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ses platform services SPS’ strategy is two-fold, explains


Urner: “As an uplink facility you have a dual role, one aspect being almost like a factory with fixed routines and established processes. SPS does a great job in this aspect, but also carrying out the second role which is staying up-to-date, investing in the latest technologies as well as planning for the future. Over the years we have to improve the SES position as regards services, and this will make us more attractive to clients, and we have to make sure that all our teleports are up to this same SPS standard, and this includes fibre links. This applies also for teleports we are partnering with. We can then serve our customers with solutions that they want not only in Europe but around the world.” Urner continued: “There are some


parts of the world that we, as SPS, cannot uplink to. At SES we might own teleports but perhaps we don’t have uplinks to this or that satellite. So we have to think about how we might upgrade the teleports that SES owns and operates all around the world in order to supply much more flexibility for clients. Perhaps we have to improve the links we have with third-party teleports to improve connectivity for our clients.” Urner admits that not every


broadcaster will want the SPS-level of service. “You can offer someone a Rolls Royce-type service, but perhaps they want something less expensive and we can manage that. However, if you only have a smelly old Trabant as a business model, which might - if you are lucky - still get you from A to


B, then you can never upgrade. We decided to be positioned here in Germany to serve our backbone customers such as Sky Deutschland and the likes of Pro7. In addition we can and do offer extremely competitive services but accepting there are some add-on charges that entirely reflect what the client might want or would consider essential.” Urner says the whole broadcasting


scene is changing, and fast. “The consumer is changing his behaviour in terms of content, for example, and how media is consumed. On the one hand we have an increased perception of on-demand content, and the other is seen as the traditional linear distribution models. On-demand might end up being seen as the source for movies and ‘catch-up’ programming, while linear might be the model for big events, sports, reality programming and talk-shows, and such like. But broadcasters also have to change their focus in order to keep audiences watching. It is no longer enough to buy a nice movie and screen it during the evening. They have to have much more in the way of primary entertainment to hold onto a viewer’s attention. Of course, a good broadcaster has some subsidiary channels where alternate programming can also be offered. This has proved to be a sound business model, and mix this in with some interactivity and this also helps. As to today’s hype, and the suggestions that everyone will move from linear to non-linear, well I just do not believe this will be the case.”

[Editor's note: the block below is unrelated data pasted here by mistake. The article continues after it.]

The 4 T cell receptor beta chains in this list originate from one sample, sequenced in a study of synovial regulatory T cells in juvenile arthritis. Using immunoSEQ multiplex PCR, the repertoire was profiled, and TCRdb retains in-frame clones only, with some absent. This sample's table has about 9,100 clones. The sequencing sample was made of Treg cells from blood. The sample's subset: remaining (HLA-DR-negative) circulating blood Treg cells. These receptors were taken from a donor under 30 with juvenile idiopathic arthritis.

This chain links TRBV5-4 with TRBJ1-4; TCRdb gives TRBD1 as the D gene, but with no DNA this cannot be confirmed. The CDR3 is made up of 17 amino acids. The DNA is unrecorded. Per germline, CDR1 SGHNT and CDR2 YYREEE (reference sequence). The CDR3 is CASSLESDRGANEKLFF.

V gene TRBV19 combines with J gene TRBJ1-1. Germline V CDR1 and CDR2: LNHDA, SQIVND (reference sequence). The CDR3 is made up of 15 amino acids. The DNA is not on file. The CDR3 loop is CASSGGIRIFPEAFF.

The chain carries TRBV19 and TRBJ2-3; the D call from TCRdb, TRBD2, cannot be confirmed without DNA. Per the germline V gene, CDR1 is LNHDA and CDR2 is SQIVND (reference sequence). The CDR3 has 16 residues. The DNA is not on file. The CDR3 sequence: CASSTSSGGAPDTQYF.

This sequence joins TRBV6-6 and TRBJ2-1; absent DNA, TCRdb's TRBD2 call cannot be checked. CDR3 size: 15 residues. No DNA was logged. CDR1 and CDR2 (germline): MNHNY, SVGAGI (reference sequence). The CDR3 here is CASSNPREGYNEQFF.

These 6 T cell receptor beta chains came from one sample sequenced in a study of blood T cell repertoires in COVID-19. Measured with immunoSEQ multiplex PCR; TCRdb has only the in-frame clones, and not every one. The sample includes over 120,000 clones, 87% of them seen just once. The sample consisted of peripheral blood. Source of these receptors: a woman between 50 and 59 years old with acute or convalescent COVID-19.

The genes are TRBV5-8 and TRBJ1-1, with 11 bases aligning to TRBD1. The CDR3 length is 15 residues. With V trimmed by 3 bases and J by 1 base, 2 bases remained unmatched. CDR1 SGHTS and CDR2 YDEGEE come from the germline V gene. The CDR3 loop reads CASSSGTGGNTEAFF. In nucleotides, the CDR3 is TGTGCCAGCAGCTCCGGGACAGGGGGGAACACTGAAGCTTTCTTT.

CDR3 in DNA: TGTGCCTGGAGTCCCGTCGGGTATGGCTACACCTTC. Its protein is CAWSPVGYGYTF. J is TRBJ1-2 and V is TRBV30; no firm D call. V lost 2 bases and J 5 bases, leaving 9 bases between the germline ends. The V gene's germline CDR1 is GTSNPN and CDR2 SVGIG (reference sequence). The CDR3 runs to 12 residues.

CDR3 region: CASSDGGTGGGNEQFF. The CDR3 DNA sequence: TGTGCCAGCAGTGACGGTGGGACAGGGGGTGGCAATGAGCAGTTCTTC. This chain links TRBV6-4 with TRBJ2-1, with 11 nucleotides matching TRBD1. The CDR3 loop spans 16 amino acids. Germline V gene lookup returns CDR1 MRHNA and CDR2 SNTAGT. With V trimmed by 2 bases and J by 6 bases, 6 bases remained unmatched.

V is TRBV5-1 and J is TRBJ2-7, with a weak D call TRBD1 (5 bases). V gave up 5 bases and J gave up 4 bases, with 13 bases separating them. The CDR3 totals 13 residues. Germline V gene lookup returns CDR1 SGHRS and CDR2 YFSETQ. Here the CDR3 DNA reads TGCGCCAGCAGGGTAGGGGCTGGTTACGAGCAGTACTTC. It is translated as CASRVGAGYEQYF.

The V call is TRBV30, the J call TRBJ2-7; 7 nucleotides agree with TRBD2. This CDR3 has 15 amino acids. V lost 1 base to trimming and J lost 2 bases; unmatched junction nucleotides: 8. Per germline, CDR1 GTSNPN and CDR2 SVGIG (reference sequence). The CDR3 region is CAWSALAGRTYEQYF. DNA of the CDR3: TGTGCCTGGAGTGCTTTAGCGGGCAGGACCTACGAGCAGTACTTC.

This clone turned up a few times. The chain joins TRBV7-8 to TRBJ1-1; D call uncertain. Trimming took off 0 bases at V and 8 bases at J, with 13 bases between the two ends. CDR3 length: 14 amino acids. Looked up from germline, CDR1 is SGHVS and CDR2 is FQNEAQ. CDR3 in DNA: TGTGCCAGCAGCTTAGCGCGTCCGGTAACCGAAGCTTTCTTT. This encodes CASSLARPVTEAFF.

content distribution


Overseas expansion for SPS


[We might] include any number of incentives, or capacity agreements, or service bundles. This might include ensuring that the client gets to market a little sooner, or help with their business models, or aid them with their technology development. There’s lots we can do. Wilfred Urner, CEO


SPS.


“We have been part of SES since 2004. We see ourselves playing a much more active role on behalf of SES in expanding SPS services from [Europe] and matching the supply of those services wherever SES has a major position. This will certainly mean North America, because it already happens there, and the same with India and Asia, and increasingly over Africa and Latin America. The expectation of the core business of SES, that is the bandwidth specialist, is increasing every day to include the services and the expertise that we have. The expectation is that we support our bandwidth colleagues from the first moment of an enquiry and back them up and supply them with help so that they can talk a more complete service than just naked supply of MHz into a region. To help with this, SPS now has people on the ground in some of our overseas offices and they are skilled people with excellent knowledge of their local markets but also able to call upon our skills and experiences whenever and wherever necessary. They now know that they have a willing satellite operator in SES that’s looking to expand and they can talk both to potential clients and to existing clients as to how we can help them.” Stephane Goebel, VP/sales, global, SPS.


www.ibeweb.com l september/october 2012 l ibe l 9


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